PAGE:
And lots of them!  Whenever I’d be confused about something, or just if I wanted to know more, I’d always send a quick email to the representation I was dealing with (I had Lynda, she was lovely), and she’d always reply back quickly and settle my mind.  You’re paying a lot of money for something you basically don’t know that much about, so ask the questions no matter how silly you think they are.  But alongside corresponding with your rep, asking people who have done the visa is also a good way of getting that first hand experience advice.  I didn’t know anybody personally, but two bloggers I’ve followed for a while (Retro Flame and LCs Closet) also did the grad visa and they were actually a big inspiration for me finally biting the bullet.  So coming up to my visa interview I messaged them to get some advice and it definitely helped calm my nerves.  I also went on to the USIT Facebook page and read a few reviews.  I was still quite anxious about the whole thing so I messaged someone who had recently posted a review, and I got some great advice from him.  I wouldn’t recommend plaguing people, but it doesn’t hurt to ask and if it makes you feel more comfortable than I don’t see much of a problem.

  5. Embrace the Excitement!

    This is a huge change in your life.  You’re packing everything up and moving countries – that doesn’t happen every day.  It’s a scary time, but there’s also a lot of excitement that comes along with it too.  Putting the scary parts aside (they’ll all work out), I’ve found myself being really excited when I check how many days are left until the big move (25 days!), think about packing and making lists, the journey to the airport, the flight, actually getting there and finally spending that first night in your new ‘home’.  Along with that, something that has really excited me (I live a sheltered life..!) was picking out new luggage.  For my trip last year I bought a beautiful large white suitcase, but I needed a new carry on piece and another large piece.  I searched for months for the right style I was looking for and I’d say if I mentioned once more how much I love my suitcases, I’ll be banned from leaving the country! But it’s exciting.  All those little details add to the experience and although they really are just that, little, it’s all part of the process and I know it’s a time I’ll look back on and smile.  So embrace the excitement.  If that means buying the latest Ban.Do passport cover with matching luggage tags, do it.  If it mean’s matching your suitcases to each other, go for it.  Don’t let anybody dull that excitement.  You’re life is about to change drastically and anything that will help saying goodbye to loved ones a little easier, is worth it in my book!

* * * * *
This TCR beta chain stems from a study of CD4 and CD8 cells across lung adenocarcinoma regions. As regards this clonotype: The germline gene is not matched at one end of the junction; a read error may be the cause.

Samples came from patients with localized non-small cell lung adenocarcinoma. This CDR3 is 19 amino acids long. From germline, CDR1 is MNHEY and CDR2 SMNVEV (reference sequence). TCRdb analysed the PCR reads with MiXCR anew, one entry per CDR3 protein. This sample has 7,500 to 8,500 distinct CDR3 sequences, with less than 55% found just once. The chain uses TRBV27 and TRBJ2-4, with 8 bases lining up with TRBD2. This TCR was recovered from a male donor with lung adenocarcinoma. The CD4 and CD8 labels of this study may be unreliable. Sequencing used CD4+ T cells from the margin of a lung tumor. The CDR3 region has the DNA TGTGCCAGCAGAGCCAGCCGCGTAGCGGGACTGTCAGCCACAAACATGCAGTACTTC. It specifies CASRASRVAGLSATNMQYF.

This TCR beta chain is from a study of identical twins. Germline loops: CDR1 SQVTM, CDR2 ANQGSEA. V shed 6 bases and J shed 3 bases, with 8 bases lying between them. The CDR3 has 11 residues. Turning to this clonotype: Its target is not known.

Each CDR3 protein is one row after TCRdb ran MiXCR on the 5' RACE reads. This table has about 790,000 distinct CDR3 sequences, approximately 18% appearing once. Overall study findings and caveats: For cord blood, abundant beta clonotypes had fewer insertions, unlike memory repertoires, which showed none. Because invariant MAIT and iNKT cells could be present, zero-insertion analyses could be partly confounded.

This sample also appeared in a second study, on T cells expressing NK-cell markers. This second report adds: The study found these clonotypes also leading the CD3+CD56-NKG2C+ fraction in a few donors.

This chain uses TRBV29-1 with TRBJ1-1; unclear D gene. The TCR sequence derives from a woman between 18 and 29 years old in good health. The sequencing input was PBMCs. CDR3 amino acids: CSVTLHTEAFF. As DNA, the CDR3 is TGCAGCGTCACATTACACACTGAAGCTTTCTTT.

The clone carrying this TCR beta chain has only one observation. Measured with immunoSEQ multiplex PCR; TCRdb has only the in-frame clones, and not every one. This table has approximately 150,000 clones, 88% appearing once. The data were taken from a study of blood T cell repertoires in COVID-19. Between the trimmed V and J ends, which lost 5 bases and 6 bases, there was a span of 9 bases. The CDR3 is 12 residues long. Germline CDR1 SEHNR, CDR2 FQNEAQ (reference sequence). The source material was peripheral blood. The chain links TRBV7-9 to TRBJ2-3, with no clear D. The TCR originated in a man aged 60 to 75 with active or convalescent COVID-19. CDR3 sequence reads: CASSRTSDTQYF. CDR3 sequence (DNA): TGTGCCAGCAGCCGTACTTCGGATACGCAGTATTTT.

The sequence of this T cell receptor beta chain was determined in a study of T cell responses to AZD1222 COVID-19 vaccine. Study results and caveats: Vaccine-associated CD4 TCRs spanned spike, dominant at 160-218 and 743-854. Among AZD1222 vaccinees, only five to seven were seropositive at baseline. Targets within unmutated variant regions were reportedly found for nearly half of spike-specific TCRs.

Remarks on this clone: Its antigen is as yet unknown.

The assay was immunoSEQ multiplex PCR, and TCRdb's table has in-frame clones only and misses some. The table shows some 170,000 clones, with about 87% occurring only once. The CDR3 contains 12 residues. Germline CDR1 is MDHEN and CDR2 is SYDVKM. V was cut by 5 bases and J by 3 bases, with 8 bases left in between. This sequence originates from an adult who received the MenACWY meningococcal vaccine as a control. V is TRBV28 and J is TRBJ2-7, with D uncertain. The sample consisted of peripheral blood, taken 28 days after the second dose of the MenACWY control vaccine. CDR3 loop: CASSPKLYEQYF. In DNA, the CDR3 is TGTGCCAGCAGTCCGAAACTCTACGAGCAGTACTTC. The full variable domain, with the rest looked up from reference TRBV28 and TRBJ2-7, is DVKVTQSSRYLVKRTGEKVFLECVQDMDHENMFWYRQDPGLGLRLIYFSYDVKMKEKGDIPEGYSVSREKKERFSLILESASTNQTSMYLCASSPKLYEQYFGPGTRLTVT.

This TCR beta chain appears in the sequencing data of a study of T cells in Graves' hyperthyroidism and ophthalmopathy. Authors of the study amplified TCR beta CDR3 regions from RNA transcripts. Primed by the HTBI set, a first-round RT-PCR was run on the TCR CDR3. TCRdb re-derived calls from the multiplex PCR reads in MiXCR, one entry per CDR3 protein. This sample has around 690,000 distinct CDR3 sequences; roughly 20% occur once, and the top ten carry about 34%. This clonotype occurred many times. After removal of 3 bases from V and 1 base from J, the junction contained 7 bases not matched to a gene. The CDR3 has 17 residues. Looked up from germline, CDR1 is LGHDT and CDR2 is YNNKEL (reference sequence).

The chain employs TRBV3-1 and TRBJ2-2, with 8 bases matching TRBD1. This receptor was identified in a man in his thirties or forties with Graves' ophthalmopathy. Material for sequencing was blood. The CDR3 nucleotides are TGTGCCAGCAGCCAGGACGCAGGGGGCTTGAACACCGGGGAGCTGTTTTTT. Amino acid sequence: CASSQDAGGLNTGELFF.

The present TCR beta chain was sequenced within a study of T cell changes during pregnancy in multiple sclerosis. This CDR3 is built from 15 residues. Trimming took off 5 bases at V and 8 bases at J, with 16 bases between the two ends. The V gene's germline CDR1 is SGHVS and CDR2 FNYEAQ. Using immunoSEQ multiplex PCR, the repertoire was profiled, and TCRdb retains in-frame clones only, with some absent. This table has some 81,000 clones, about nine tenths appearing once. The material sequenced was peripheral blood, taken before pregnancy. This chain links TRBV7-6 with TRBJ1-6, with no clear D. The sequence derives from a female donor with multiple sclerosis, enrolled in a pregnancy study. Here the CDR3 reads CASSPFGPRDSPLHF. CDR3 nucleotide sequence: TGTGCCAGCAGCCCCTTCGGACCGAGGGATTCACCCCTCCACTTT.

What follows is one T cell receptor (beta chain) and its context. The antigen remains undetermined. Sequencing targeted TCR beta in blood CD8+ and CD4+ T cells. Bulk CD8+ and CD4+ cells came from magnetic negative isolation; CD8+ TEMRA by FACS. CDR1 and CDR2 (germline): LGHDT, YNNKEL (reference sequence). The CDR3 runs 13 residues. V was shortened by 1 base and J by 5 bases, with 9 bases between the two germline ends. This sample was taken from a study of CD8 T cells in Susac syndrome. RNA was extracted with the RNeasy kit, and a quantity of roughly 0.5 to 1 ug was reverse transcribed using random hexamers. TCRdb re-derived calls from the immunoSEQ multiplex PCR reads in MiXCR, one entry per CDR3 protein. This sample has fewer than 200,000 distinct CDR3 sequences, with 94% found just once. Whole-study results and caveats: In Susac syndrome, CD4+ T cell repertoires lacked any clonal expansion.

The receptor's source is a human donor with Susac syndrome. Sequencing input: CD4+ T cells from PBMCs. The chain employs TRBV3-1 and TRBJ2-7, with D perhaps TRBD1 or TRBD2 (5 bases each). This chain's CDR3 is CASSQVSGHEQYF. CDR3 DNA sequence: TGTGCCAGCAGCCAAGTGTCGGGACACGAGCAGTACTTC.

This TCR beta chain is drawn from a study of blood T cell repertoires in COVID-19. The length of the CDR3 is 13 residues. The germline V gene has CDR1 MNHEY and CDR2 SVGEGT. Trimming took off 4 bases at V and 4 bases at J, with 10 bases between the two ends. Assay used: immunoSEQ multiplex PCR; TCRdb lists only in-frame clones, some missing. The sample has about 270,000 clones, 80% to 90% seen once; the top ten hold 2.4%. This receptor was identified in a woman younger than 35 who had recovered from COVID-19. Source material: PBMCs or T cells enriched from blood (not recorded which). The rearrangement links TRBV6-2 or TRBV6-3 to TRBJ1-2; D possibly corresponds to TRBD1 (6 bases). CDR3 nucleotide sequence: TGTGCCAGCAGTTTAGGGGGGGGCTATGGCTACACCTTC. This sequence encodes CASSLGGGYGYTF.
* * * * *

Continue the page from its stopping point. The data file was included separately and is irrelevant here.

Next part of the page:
I also wrote a post on what to expect in the